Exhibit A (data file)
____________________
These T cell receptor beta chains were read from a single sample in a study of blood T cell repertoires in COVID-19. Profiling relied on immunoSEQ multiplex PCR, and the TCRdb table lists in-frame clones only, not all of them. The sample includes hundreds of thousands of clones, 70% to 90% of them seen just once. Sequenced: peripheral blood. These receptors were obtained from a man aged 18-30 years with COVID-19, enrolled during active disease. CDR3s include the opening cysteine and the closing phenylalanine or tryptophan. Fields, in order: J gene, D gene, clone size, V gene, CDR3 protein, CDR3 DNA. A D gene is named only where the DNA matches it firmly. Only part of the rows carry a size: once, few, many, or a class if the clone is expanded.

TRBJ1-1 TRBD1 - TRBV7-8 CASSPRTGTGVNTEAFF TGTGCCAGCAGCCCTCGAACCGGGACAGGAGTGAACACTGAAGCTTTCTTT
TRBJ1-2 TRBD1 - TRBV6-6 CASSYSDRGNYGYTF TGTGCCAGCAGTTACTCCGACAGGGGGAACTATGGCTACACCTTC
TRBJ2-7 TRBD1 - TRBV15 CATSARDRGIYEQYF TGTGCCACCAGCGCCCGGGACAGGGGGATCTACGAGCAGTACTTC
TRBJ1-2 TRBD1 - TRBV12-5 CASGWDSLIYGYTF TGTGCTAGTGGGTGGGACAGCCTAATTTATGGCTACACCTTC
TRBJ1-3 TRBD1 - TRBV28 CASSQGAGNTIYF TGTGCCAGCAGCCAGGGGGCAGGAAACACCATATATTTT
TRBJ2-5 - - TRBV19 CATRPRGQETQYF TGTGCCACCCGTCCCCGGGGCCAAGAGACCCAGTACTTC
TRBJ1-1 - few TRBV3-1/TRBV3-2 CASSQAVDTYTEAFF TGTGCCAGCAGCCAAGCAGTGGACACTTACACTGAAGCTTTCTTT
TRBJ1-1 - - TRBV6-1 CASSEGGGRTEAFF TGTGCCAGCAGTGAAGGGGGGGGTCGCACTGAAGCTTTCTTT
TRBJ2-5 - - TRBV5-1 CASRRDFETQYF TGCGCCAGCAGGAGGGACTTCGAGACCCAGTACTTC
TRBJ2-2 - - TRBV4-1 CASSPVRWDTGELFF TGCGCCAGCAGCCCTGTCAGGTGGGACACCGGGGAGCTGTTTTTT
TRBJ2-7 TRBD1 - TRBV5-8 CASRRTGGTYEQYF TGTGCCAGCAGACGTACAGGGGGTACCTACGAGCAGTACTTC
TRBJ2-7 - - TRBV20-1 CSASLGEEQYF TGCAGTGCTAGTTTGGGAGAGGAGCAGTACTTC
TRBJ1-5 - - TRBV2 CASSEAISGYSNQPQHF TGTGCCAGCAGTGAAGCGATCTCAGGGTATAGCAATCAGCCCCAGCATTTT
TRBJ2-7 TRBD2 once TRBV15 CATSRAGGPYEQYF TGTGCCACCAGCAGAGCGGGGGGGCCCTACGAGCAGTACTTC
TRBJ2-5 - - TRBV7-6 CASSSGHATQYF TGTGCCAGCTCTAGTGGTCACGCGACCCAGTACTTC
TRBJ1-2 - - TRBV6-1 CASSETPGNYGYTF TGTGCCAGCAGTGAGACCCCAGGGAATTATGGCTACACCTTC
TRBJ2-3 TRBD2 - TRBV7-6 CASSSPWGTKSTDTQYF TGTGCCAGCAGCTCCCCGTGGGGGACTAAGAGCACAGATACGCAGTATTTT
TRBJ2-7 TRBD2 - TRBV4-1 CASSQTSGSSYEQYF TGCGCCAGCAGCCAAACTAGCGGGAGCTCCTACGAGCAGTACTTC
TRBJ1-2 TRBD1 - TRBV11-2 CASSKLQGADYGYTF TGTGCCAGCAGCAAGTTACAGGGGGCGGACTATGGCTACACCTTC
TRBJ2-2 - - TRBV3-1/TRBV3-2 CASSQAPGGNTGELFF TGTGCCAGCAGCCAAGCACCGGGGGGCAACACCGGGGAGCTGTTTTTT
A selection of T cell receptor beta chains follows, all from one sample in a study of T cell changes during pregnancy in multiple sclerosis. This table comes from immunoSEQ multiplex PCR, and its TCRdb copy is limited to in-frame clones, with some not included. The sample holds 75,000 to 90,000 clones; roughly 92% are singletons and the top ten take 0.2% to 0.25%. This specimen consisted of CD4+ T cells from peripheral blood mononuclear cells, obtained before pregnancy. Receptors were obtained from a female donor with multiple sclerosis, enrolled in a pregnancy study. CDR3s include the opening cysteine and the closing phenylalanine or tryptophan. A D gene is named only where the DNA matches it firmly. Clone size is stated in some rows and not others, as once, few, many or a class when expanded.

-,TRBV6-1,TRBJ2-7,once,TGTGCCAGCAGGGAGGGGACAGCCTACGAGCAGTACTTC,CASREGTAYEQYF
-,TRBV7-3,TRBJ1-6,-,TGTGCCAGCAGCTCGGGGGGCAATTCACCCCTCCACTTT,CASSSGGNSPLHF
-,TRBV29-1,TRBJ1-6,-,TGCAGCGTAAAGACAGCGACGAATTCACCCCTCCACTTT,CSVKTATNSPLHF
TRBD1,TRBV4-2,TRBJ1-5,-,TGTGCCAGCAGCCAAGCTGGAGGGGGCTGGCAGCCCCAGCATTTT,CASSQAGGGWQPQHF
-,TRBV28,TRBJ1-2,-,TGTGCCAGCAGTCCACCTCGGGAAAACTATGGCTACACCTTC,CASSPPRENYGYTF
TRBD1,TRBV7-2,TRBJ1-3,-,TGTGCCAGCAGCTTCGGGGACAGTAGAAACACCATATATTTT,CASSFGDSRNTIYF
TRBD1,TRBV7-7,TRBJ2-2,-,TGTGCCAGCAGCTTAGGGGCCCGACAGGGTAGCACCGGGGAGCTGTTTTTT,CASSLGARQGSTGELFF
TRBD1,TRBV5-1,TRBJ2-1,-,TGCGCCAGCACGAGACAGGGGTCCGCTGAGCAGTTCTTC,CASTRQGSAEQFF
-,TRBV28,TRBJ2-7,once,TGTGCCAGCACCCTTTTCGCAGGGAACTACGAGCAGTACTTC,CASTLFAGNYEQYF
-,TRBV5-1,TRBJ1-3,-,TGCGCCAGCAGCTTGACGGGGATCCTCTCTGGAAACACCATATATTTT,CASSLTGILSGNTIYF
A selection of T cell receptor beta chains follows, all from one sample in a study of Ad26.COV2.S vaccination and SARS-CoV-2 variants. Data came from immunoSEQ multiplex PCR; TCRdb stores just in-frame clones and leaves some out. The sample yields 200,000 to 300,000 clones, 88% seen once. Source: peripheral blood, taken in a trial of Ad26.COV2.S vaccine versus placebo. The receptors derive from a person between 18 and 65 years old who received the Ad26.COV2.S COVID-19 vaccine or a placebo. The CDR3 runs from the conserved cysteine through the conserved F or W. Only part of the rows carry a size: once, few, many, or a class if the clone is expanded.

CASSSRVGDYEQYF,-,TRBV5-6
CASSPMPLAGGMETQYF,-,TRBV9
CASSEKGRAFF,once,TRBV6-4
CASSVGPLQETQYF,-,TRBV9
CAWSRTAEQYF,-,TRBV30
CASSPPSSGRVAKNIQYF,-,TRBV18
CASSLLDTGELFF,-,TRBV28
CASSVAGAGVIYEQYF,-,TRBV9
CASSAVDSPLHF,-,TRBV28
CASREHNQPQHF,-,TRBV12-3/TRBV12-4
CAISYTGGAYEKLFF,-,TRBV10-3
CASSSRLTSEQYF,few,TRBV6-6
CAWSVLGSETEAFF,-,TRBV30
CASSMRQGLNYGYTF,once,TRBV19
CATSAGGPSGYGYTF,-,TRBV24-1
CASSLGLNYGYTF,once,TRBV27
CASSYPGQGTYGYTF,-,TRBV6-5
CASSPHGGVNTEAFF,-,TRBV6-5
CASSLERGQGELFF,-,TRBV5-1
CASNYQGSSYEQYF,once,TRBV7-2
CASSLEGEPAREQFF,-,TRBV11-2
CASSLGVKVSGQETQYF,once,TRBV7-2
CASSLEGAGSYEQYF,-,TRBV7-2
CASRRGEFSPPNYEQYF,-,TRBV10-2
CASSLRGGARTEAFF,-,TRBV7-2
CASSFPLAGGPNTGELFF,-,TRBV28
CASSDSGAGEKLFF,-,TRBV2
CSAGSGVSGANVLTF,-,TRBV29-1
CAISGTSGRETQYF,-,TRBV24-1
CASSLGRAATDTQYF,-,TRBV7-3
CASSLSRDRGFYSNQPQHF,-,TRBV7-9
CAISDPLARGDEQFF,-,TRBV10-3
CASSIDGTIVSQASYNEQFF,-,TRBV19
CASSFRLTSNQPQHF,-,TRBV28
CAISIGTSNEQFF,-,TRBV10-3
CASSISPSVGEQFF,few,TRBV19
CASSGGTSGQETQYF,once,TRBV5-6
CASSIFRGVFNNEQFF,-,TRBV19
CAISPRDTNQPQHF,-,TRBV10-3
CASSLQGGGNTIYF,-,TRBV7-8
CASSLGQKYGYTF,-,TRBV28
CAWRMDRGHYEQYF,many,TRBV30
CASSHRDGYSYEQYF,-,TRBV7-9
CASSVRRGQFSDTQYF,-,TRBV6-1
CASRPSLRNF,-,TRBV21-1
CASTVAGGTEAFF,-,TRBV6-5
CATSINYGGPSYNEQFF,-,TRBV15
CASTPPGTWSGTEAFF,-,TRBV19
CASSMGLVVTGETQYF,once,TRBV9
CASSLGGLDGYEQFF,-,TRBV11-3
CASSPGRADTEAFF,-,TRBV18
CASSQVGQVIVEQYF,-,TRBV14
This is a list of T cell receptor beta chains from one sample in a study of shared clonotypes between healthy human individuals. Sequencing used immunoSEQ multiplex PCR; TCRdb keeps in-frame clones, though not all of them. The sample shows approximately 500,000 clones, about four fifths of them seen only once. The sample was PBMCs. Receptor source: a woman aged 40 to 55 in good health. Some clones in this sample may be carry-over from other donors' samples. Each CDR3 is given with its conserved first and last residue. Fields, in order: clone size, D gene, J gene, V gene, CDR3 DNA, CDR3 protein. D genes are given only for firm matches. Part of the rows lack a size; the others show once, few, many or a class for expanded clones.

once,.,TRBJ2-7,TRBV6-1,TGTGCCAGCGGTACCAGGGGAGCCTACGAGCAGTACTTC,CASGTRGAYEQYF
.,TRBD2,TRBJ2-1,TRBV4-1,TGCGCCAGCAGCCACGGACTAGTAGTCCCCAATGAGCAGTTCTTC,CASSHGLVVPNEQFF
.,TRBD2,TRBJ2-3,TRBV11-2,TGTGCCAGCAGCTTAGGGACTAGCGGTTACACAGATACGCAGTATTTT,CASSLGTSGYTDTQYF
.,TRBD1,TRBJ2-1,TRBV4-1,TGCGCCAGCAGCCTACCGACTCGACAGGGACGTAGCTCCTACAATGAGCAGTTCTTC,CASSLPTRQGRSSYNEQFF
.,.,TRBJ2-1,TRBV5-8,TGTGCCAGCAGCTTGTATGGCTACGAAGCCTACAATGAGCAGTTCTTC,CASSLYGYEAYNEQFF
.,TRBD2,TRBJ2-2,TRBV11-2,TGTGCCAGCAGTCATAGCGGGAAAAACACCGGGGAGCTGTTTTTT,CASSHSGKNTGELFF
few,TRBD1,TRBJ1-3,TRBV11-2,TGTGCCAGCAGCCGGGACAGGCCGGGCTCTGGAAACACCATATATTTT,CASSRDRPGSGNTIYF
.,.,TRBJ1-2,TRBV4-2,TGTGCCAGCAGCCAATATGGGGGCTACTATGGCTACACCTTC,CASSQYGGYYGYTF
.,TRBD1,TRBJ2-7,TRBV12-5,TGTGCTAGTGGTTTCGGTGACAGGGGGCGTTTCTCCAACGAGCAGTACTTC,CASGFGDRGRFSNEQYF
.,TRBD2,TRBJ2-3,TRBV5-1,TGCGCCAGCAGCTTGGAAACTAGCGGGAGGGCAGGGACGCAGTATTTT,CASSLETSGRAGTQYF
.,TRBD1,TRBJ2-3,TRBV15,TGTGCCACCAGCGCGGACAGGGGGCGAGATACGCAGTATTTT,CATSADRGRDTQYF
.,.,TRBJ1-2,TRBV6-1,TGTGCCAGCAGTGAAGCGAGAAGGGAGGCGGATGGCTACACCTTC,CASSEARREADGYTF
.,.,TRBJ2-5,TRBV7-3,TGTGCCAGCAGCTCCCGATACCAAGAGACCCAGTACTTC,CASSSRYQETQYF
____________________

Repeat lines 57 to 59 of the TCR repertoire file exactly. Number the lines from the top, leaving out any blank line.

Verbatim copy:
CASRRGEFSPPNYEQYF,-,TRBV10-2
CASSLRGGARTEAFF,-,TRBV7-2
CASSFPLAGGPNTGELFF,-,TRBV28